Since its 1964 founding by Dr. Billy Taylor and Daphne Anstein, Jazzmobile has presented live jazz performances to over 4 million people residing in and/or visiting New York City. Musicians including Dizzy Gillespie, Jimmy Heath, Lou Donaldson, Dr. Lonnie Smith, Pharoah Sanders, and Archie Shepp have all performed during the summer months in one of the city’s five boroughs.

From July 6 through Aug. 31 Jazzmobile’s Summerfest will continue the evolution of jazz as musicians offer their own interpretations of this music they continue to push to infinite spaces.

Trombonist, composer, arranger Craig Harris Harlem Night Sounds will appear on July 8, at Marcus Garvey Park (5th Avenue at 124th Street), 7 p.m. Harris will take you on a consuming journey with an opportunity to consume funk, dance, straight ahead jazz no chaser and the outer limits of avant garde. Harris is about good music so he plays it all, no categories no jazz police, stand, dance, shout; Harris discovered the indigenous Australian wind instrument the didgeridoo, which he may have with him.

Harris, who is a long-time music advocate, will be presented with the Jazz Journalists Association’s Jazz Hero Award by this writer. When Harris is not on tour, he is busy organizing a concert series (Harlem Jazz Boxx) in his community of Harlem from churches to a Harlem Parlor series in his brownstone.

On July 9 singer/songwriter Antoinette Montague and pianist Danny Mixon will perform in Brooklyn at 500 MacDonough St. (4 p.m. – 5 p.m.). Montague and Mixon have a musically intuitive relationship, there isn’t much talking, just sincere music offering magical possibilities; they swing hard from jazz standards to bebop and some blues. On July 13, Montague returns to Grant’s Tomb (Riverside Drive and 122nd Street) with her group The Antoinette Montague Experience (7 p.m. – 8:30 p.m.).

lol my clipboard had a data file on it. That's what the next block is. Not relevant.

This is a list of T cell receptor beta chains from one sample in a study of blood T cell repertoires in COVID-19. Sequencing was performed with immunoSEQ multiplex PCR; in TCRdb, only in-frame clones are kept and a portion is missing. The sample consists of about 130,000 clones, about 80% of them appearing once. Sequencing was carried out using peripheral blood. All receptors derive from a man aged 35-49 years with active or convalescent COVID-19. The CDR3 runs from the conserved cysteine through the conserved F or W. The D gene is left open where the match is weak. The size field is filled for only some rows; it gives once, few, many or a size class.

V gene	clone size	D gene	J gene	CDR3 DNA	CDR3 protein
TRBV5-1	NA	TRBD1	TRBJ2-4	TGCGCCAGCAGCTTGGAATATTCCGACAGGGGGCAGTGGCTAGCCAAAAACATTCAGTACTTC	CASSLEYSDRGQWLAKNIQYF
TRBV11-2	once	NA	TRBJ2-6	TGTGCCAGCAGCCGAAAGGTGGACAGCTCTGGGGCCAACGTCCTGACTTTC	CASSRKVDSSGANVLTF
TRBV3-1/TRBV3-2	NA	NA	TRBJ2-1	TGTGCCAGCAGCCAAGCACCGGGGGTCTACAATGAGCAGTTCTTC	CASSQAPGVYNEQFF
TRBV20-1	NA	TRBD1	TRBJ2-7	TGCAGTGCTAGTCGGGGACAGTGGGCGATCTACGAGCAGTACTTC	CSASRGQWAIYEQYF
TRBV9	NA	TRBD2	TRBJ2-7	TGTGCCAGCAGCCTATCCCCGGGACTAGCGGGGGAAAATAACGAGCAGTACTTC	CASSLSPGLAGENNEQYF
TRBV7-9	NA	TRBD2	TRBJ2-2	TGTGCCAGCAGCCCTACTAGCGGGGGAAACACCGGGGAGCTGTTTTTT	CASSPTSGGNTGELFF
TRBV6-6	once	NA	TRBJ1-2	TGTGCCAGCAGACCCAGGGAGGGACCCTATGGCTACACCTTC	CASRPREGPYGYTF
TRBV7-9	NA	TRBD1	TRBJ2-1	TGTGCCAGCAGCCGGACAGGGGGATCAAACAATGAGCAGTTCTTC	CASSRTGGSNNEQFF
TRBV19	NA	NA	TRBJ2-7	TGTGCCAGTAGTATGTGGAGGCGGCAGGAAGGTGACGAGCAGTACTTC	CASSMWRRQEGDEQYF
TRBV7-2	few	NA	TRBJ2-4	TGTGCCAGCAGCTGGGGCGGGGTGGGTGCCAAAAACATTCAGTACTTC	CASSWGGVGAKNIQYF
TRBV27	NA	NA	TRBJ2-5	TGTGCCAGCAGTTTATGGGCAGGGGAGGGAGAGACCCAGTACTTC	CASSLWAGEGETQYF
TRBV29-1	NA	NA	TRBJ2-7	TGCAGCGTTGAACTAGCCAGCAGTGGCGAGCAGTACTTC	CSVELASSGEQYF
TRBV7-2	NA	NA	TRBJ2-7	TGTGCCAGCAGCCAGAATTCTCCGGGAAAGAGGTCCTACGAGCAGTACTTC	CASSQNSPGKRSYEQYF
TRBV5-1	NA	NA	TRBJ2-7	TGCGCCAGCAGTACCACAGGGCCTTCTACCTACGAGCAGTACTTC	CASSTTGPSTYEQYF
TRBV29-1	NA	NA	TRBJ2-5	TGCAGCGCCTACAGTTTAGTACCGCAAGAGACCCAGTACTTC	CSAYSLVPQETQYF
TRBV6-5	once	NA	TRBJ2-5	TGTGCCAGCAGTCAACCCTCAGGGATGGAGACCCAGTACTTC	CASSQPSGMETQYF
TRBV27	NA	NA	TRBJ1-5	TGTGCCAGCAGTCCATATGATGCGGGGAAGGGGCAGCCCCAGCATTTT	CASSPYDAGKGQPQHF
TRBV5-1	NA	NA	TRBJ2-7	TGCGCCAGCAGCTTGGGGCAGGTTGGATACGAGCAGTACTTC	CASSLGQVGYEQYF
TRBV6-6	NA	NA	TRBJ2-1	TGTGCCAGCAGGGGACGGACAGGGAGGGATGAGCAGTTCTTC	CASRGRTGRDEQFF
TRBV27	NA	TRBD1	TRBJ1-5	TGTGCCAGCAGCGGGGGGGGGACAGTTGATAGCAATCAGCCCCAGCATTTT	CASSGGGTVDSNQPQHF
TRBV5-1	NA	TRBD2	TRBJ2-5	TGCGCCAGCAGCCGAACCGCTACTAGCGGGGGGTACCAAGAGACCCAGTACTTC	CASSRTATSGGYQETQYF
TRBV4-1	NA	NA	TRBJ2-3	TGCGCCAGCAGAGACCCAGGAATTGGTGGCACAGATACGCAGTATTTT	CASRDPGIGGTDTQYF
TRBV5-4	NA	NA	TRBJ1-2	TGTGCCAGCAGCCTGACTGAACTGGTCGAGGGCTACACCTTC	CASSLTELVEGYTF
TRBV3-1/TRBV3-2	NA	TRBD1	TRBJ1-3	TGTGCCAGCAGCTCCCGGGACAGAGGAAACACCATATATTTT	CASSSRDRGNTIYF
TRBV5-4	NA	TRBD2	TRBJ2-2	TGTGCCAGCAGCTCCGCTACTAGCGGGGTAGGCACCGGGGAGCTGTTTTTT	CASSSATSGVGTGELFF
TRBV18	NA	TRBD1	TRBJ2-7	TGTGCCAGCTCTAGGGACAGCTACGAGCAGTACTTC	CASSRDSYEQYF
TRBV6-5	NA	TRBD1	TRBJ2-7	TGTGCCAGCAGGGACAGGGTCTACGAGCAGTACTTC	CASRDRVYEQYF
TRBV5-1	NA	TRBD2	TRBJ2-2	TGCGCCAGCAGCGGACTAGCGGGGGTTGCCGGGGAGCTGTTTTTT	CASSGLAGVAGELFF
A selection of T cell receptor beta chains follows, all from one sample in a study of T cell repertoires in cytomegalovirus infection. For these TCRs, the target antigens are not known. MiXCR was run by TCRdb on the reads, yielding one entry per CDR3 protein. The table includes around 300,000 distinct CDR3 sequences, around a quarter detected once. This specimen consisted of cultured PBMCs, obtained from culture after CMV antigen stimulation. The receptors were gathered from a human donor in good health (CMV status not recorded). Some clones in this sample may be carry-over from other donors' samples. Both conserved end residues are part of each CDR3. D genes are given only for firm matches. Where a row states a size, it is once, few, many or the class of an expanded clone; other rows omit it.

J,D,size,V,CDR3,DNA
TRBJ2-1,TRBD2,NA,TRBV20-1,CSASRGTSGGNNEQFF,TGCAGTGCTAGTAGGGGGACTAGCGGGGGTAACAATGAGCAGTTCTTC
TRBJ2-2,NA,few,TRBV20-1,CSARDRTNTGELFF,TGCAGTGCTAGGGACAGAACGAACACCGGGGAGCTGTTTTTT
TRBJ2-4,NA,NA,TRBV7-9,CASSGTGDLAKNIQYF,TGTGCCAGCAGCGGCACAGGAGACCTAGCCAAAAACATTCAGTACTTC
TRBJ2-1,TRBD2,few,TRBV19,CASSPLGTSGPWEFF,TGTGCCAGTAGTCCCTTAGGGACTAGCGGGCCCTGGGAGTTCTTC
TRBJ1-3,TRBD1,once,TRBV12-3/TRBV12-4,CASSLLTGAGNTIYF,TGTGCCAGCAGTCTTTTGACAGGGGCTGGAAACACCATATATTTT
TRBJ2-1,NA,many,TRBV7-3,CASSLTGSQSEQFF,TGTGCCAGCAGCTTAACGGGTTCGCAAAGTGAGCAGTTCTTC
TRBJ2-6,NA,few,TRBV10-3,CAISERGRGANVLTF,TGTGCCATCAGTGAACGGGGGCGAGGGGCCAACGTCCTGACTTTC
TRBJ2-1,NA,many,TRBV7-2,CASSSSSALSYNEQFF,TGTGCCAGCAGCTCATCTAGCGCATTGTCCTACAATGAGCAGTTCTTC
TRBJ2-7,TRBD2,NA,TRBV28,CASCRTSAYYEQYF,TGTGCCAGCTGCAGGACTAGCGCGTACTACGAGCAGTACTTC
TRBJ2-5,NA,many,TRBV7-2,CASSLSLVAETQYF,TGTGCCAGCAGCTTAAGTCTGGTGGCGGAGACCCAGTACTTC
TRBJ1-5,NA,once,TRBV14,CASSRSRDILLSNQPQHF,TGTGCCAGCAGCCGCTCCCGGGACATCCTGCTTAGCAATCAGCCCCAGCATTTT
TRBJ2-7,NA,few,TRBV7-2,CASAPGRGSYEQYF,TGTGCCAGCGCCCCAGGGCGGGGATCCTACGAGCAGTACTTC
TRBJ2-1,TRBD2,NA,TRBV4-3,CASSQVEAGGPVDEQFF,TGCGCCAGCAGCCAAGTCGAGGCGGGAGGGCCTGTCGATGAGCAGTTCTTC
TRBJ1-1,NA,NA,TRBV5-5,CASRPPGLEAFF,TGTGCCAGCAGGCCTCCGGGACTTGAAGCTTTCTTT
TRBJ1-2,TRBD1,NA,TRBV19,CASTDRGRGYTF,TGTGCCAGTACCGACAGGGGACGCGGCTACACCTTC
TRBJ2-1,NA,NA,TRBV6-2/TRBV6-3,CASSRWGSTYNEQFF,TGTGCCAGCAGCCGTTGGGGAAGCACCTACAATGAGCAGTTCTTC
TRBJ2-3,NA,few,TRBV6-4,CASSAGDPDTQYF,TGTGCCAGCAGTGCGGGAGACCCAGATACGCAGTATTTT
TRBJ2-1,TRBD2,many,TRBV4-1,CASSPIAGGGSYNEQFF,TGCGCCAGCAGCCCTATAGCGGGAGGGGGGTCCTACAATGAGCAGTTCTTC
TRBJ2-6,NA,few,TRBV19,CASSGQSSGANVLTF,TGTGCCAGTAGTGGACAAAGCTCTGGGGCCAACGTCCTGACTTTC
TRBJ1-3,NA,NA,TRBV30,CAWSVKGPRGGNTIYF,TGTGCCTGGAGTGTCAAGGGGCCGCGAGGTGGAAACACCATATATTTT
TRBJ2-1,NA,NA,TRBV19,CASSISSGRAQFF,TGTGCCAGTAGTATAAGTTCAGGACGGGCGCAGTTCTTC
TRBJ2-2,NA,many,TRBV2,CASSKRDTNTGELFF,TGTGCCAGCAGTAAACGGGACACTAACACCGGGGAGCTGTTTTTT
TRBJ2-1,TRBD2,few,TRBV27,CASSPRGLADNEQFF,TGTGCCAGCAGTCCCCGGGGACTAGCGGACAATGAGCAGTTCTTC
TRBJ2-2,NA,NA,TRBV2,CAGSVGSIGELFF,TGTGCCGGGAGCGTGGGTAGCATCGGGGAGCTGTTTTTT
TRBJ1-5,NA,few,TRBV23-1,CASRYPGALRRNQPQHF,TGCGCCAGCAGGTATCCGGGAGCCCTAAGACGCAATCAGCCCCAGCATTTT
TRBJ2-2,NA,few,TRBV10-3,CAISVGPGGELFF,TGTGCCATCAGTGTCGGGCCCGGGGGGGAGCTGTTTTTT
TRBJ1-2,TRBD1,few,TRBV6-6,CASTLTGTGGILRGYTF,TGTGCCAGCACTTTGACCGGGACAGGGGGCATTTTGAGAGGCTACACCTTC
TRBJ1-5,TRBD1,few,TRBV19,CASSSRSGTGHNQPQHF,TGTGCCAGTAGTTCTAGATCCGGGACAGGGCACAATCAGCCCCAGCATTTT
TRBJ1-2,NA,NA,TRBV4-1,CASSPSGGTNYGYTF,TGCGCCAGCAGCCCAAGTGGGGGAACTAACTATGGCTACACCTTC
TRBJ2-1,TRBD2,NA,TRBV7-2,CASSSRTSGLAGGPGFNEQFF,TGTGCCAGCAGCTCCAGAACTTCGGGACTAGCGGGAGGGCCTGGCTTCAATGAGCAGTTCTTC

This will be Montague’s debut performance on the Jazzmobile stage as a leader of her own group. The Experience will include pianist Danny Mixon, bassist Melissa Slocum, tenor/soprano Gene Ghee, tap dancer AC Lincoln, and student Mimi Block on vocals and violinist. “I like to support and encourage all young people,” said Montague. “We have to make this a multi-generational affair where we learn from each other.”

The vocalist has been working with this group she organized for some years touring in the U.S. and internationally. Her repertoire for Jazzmobile will cover, as she says, “music that I love straight from the Motherland. We are going to celebrate the music from New Orleans, standards, blues and jazz and civil rights songs like ‘Ain’t Gonna Let Nobody Turn Me Round.’” She has released several CDs, her latest being “World Peace in the Key of Jazz” and a children’s CD, “Jazz Woman to the Rescue.” Montague is an entertainer, she understands the show and has the chops, vocals to sing you from blues and all around the sphere of jazz music. Check her website for upcoming gigs

On July 15, the pianist, composer, producer Marc Cary performs at Marcus Garvey Park, 7pm. Cary having grown up in Washington, D.C. on the go-go scene is an all-around musician. His concept of contemporary jazz is all about the funk, the soul and body movement keep it real keep it in the pocket. He was the music director for Betty Carter and also played with the other jazz diva Abbey Lincoln. He learned from Jackie McLean and Carlos Garnett and collaborated with Roy Hargrove. Cary’s contemporary jazz isn’t smooth, more James Brown, George Clinton funk.
For a complete Jazzmobile schedule visit their website

The Vision Jazz Festival is one of the most vibrant, engrossing festivals in New York City. The programming is strictly organic, the music grows from the deep roots of Africa in the American jazz tradition. It is still baffling why avant-garde jazz takes place downtown on the Lower East Side and straight-ahead jazz resides primarily in the West Village and Upper West Side. Regardless of such antics this year’s 2022 festival “A Light in Darkness” featured documentaries such as “The Black Artists’ Group: Creation Equals Movement” and a panel on Black Music/White Business—The Influence of Institutions in Jazz/Free Jazz.